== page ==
While debate rages over youth-serving agencies and faith-based groups receiving 21st Century Community Learning Center grants, one fact is not much discussed: Both groups already run after-school programs with CLC funds, and both get other types of government funding and support to run programs in schools.
Buried in the 2001 federal budget, under the CLC, are about two dozen congressionally mandated earmarks for after-school services provided by community-based organizations (CBOs). Among them: $921,000 to The Community House in Hinsdale, Ill.; $691,000 to the West End YMCA in Ontario, Calif.; $41,000 to the Catholic Youth Organization in Staten Island, N.Y.; and $18,000 to the New Zion Community Development Foundation in Louisville, Ky.
In Duval County, Fla., CLC grants are awarded through the county school board to the Jacksonville Children’s Commission, a city agency that contracts with CBOs to run the programs in schools, says Laurie Bateman, the CLC project director for the commission. Among those CBOs are the Boys & Girls Club of Northeast Florida; Girls Inc.; and Communities in Schools; a YMCA is slated to get a contract this year.
Beyond the CLC, other government agencies contract with CBOs to run school-based after-school programs. In Houston, a program run by the mayor’s office operates at 98 sites, 26 of which are run by nonprofit organizations through direct contracts or subcontracts with the schools, says Cheryl Murray, the mayor’s grants director. In fact, President Bush’s new education secretary, Rod Paige, is the former superintendent of the Houston Independent School District.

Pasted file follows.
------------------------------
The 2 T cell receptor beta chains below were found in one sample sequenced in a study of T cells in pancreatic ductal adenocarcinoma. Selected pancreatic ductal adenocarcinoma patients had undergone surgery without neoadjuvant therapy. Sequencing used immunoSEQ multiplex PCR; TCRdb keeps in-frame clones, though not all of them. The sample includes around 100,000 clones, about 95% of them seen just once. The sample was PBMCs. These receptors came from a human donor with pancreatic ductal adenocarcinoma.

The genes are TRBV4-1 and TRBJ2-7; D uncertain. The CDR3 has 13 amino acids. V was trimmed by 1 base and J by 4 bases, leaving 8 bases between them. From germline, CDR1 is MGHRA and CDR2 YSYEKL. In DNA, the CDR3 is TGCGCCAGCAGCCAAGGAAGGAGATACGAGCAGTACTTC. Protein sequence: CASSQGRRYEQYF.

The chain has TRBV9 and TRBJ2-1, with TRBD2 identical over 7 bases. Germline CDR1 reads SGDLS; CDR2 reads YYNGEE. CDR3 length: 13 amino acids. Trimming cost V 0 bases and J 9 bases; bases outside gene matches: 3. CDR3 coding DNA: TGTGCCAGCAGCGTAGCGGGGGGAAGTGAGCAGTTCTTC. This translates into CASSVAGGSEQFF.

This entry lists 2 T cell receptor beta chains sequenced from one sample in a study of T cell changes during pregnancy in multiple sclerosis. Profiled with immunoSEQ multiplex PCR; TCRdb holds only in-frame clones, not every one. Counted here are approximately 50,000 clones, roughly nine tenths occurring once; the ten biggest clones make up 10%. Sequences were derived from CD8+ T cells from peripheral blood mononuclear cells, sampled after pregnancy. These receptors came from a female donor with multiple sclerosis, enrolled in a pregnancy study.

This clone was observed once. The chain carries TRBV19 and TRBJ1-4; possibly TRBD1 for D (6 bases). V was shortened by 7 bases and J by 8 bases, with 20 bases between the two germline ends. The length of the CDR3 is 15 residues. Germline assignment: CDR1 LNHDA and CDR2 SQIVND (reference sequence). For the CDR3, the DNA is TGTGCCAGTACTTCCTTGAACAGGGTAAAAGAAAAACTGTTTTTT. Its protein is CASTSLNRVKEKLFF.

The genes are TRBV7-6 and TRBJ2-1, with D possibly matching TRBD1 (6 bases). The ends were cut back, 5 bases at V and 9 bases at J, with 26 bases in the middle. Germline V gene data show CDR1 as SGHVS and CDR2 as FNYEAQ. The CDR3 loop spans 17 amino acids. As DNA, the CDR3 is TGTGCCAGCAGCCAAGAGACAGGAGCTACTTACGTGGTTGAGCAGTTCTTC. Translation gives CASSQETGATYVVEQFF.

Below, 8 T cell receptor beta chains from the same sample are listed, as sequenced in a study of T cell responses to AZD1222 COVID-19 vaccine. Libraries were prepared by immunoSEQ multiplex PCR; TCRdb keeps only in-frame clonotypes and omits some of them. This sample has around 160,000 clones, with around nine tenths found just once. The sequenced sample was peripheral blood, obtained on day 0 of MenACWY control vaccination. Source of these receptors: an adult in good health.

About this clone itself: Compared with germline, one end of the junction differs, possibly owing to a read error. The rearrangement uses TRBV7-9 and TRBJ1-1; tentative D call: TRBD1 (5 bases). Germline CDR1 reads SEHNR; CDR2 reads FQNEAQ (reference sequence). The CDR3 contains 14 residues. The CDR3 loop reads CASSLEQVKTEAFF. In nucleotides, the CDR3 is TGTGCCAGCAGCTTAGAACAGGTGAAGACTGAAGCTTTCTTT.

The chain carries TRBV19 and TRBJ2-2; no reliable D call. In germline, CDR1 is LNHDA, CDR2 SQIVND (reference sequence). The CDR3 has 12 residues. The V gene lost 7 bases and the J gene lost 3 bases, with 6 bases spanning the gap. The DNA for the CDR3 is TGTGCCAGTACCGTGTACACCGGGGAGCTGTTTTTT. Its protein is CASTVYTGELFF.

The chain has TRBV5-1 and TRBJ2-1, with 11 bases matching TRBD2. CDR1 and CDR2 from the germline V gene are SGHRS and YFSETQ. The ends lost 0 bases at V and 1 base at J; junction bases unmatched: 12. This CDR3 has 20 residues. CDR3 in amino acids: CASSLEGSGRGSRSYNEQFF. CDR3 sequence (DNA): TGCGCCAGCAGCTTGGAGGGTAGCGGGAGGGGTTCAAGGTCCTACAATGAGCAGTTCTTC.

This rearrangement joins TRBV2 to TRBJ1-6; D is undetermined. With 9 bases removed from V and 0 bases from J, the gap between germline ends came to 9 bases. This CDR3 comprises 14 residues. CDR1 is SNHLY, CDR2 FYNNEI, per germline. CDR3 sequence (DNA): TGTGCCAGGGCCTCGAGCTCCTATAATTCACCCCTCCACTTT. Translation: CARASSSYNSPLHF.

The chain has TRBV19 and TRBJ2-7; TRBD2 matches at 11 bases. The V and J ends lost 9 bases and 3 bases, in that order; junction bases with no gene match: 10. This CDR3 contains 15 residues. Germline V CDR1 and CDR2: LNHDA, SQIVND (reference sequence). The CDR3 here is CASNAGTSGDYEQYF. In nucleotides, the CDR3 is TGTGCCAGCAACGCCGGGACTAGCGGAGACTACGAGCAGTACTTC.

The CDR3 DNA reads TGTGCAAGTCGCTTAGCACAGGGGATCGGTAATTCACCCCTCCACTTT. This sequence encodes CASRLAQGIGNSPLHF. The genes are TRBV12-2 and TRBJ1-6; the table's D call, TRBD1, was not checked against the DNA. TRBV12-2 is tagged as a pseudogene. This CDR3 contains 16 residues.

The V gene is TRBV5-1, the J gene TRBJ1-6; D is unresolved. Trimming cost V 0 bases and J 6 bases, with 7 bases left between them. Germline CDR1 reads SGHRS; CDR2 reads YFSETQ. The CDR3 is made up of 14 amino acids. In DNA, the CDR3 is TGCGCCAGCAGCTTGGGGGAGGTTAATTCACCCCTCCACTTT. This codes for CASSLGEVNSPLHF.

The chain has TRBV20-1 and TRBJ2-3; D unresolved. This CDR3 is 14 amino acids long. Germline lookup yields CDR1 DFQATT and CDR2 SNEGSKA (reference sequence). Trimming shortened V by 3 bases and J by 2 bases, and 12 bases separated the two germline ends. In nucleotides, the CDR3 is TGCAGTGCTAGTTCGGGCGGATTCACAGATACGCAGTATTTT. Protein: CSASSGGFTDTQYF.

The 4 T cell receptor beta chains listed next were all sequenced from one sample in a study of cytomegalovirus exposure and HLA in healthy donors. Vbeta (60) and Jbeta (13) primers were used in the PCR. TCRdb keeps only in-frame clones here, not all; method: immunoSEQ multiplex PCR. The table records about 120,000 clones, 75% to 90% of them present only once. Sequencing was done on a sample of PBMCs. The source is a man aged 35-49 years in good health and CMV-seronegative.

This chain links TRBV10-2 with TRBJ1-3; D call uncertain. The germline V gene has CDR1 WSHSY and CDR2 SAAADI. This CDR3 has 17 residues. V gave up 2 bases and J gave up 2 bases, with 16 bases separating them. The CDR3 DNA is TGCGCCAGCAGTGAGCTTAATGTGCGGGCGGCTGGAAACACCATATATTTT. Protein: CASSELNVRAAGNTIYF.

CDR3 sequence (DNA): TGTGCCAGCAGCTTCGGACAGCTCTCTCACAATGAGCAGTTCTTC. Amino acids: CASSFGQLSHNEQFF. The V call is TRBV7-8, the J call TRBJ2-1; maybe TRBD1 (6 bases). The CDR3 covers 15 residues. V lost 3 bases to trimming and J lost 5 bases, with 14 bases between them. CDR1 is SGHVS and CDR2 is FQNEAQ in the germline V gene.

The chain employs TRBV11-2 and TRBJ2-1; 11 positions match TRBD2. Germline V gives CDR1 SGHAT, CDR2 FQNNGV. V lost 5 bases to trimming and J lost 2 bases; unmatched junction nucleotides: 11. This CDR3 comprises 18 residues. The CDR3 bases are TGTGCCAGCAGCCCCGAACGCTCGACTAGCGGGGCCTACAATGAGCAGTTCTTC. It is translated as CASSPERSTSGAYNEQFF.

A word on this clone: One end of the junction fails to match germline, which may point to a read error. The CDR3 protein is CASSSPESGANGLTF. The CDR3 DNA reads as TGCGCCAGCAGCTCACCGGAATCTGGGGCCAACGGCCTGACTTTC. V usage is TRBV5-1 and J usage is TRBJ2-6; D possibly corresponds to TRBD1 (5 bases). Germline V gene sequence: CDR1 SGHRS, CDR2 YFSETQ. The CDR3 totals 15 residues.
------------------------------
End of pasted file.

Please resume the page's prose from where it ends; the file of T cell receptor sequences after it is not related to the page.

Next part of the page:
Up north, the nonprofit After-School Corporation of New York gives grants to CBOs – such as the Children’s Aid Society, several YMCAs and Project Youth Reach – to run school-based after-school programs; the schools provide funds as well. Corporation President Lucy Friedman says that some school administrators are glad to have CBOs administering the programs, noting, “It frees them from the administrative burdens.”
Academic benefits don’t suffer just because a CBO runs the program. A study of the corporation’s after-school programs, released by Policy Studies Associates last year showed that students reported improvements in their own school work, including finishing their homework more, reading and understanding more, feeling more comfortable solving math problems, and working better with other students. Principals saw improvements in student attendance, performance and attitude.
What’s more, several of the CBOs that run the corporation-funded programs with schools are faith-based, including Interfaith Neighbors, Good Shepherd Services and the Young Women’s Hebrew Association (YWHA). Does that make school administrators nervous? The faith-based groups focus on good after-school activities that are not religiously oriented, Friedman says.